University of California president Janet Napolitano would withdraw the proposal for tuition fee hike in case the state raises the funding by USD100 million in 2015, a spokeswoman said on Wednesday.
The issue of proposed tuition fee hike has ignited a huge public outcry over higher education in the country’s most populous state.
A nine-member committee will be meeting on Wednesday to vote on the proposed annual tuition hikes of five percent between 2015 and 2019. Brown, who is also a team member, is likely to oppose the also expected to attend the meeting and.
Meanwhile, the students thronged in large numbers outside the University of California’s Mission Bay campus to protest against the move and obstruct the regents from entering the conference center for the meeting. They shouted anti-slogans against the officials, saying ‘tuition should be free’. Some of the protesters also formed human chain in an attempt to prevent regents from getting into the venue.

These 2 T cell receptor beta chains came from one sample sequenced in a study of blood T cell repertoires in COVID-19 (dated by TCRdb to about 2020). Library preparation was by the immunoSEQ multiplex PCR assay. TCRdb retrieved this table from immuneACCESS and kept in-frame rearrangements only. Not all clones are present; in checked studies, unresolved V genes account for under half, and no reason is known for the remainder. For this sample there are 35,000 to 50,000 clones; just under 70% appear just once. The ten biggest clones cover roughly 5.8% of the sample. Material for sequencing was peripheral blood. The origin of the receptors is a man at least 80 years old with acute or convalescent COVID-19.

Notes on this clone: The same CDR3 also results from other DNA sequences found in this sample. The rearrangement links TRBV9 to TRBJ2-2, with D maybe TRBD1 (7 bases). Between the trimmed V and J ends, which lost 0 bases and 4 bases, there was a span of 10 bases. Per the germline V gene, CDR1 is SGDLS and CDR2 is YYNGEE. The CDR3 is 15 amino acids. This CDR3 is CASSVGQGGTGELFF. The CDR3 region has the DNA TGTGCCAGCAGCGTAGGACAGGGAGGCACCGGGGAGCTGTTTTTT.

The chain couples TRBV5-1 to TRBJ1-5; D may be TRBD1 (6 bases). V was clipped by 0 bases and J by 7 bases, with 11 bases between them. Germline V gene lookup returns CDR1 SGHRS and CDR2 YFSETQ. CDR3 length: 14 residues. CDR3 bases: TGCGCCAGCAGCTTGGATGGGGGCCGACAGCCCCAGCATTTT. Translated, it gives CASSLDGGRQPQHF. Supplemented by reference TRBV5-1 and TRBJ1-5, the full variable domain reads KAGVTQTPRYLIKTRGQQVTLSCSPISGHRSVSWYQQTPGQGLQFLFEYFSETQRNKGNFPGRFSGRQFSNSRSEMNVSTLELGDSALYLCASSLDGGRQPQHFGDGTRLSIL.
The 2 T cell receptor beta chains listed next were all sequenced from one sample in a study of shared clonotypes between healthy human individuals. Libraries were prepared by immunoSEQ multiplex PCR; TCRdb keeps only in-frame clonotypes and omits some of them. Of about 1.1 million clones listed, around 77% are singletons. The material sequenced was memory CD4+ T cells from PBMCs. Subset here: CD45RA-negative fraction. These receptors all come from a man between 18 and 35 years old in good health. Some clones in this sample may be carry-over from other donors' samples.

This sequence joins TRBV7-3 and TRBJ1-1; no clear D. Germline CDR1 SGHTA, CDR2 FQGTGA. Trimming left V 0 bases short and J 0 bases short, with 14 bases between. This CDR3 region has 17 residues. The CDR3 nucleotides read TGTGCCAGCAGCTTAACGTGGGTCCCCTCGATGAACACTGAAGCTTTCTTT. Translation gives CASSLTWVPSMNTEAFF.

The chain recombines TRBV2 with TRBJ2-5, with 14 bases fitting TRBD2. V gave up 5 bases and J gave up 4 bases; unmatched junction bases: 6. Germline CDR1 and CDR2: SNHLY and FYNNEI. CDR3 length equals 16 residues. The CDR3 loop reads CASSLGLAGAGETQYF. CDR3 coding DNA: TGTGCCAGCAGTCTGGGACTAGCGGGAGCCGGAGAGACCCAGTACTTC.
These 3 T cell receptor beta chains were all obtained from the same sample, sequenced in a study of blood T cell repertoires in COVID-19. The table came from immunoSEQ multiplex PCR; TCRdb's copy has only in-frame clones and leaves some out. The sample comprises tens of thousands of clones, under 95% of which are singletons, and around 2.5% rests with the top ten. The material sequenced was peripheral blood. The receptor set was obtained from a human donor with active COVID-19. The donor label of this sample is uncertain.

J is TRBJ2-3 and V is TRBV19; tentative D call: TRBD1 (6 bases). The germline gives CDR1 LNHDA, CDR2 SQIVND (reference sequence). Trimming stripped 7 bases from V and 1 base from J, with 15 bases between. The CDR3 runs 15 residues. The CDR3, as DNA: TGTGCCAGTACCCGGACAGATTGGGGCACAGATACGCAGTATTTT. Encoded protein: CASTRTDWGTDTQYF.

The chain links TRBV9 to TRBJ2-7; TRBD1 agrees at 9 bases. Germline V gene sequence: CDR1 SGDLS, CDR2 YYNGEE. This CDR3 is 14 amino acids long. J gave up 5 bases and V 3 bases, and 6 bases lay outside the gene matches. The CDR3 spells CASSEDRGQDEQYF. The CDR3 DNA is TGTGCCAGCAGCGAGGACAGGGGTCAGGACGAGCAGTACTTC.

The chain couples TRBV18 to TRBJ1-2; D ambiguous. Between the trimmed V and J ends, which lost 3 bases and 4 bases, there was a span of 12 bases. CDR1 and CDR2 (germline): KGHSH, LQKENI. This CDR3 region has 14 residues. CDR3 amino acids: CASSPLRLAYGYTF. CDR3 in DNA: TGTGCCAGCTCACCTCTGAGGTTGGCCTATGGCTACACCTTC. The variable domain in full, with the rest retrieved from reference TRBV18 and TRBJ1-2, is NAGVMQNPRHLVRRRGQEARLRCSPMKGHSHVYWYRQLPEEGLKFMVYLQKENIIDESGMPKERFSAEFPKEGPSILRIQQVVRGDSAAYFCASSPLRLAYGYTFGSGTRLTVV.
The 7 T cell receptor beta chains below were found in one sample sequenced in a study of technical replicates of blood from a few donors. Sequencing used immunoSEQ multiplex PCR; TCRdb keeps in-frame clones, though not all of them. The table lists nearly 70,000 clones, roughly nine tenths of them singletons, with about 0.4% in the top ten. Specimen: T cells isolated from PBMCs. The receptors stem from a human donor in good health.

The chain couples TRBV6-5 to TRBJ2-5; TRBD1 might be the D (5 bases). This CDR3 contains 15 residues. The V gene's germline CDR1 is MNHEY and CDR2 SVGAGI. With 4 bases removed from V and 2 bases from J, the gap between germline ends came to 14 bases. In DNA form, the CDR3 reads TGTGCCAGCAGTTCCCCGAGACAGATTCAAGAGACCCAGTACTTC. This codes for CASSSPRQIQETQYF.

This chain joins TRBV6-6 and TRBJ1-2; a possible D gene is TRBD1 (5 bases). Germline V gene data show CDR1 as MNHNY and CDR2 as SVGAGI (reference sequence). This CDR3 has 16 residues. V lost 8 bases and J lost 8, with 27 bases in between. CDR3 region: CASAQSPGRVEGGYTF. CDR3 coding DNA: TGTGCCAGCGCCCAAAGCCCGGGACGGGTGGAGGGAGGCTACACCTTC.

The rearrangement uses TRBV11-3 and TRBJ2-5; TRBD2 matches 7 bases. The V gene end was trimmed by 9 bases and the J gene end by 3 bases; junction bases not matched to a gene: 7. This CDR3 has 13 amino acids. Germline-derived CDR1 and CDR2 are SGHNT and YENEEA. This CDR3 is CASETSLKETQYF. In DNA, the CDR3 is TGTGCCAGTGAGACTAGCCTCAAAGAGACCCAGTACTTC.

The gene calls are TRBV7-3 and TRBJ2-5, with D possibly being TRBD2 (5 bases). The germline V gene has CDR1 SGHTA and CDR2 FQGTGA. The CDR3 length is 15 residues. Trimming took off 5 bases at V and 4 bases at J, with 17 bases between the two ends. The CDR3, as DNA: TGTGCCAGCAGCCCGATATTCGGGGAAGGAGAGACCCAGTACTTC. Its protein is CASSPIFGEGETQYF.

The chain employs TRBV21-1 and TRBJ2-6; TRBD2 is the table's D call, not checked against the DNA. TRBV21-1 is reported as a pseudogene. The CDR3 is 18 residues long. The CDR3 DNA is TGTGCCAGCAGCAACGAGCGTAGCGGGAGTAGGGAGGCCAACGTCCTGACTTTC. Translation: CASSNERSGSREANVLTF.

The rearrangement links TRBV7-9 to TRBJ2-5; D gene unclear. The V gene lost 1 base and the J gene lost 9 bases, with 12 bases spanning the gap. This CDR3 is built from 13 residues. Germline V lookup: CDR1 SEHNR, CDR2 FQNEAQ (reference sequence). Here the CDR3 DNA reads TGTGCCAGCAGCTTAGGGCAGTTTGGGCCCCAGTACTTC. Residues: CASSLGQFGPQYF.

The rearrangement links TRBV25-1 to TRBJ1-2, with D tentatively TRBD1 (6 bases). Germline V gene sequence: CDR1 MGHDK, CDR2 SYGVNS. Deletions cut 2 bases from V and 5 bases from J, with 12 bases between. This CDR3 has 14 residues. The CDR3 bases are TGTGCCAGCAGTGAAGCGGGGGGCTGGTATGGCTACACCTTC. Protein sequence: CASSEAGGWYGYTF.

Napolitano, who was also the former US Homeland Security chief, has left no stone unturned to get Democratic Governor Jerry Brown to nearly double the commitment of the state to higher education.
Brown on Monday appointed two new members to the Board of Regents of the university.
In an email response, Dianne Klein, a spokeswoman for Napolitano, said, “To completely buy-out a five percent tuition hike for next year, we will need an additional USD 100 million from the state. To put it another way, each USD 20 million would reduce the increase by one percent,”
Meanwhile, Brown has pledged a funding hike for the cash-strapped university system, but only when the tuition fee is held steady at the rates followed in 2012. He had also vetoed a bill, passed by the legislature, which would have imposed additional USD 50 million burden, claiming that the tax revenues are not doing enough to support the spending.